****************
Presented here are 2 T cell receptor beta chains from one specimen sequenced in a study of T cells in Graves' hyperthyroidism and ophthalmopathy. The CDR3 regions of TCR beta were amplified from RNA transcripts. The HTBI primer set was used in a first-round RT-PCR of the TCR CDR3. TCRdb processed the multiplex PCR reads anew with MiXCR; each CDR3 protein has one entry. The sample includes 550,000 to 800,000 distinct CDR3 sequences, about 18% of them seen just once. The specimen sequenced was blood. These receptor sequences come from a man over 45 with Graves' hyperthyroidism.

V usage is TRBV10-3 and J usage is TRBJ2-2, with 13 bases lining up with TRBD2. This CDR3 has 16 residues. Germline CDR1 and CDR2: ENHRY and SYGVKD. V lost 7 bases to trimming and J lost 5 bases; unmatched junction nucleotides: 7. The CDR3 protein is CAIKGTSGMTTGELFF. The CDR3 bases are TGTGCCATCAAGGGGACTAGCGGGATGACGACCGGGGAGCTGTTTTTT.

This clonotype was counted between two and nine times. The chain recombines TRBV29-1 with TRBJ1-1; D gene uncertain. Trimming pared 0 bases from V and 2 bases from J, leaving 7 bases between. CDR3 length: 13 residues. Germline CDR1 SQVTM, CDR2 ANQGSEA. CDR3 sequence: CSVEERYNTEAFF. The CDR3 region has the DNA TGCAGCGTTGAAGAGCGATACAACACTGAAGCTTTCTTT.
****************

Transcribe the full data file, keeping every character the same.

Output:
Presented here are 2 T cell receptor beta chains from one specimen sequenced in a study of T cells in Graves' hyperthyroidism and ophthalmopathy. The CDR3 regions of TCR beta were amplified from RNA transcripts. The HTBI primer set was used in a first-round RT-PCR of the TCR CDR3. TCRdb processed the multiplex PCR reads anew with MiXCR; each CDR3 protein has one entry. The sample includes 550,000 to 800,000 distinct CDR3 sequences, about 18% of them seen just once. The specimen sequenced was blood. These receptor sequences come from a man over 45 with Graves' hyperthyroidism.

V usage is TRBV10-3 and J usage is TRBJ2-2, with 13 bases lining up with TRBD2. This CDR3 has 16 residues. Germline CDR1 and CDR2: ENHRY and SYGVKD. V lost 7 bases to trimming and J lost 5 bases; unmatched junction nucleotides: 7. The CDR3 protein is CAIKGTSGMTTGELFF. The CDR3 bases are TGTGCCATCAAGGGGACTAGCGGGATGACGACCGGGGAGCTGTTTTTT.

This clonotype was counted between two and nine times. The chain recombines TRBV29-1 with TRBJ1-1; D gene uncertain. Trimming pared 0 bases from V and 2 bases from J, leaving 7 bases between. CDR3 length: 13 residues. Germline CDR1 SQVTM, CDR2 ANQGSEA. CDR3 sequence: CSVEERYNTEAFF. The CDR3 region has the DNA TGCAGCGTTGAAGAGCGATACAACACTGAAGCTTTCTTT.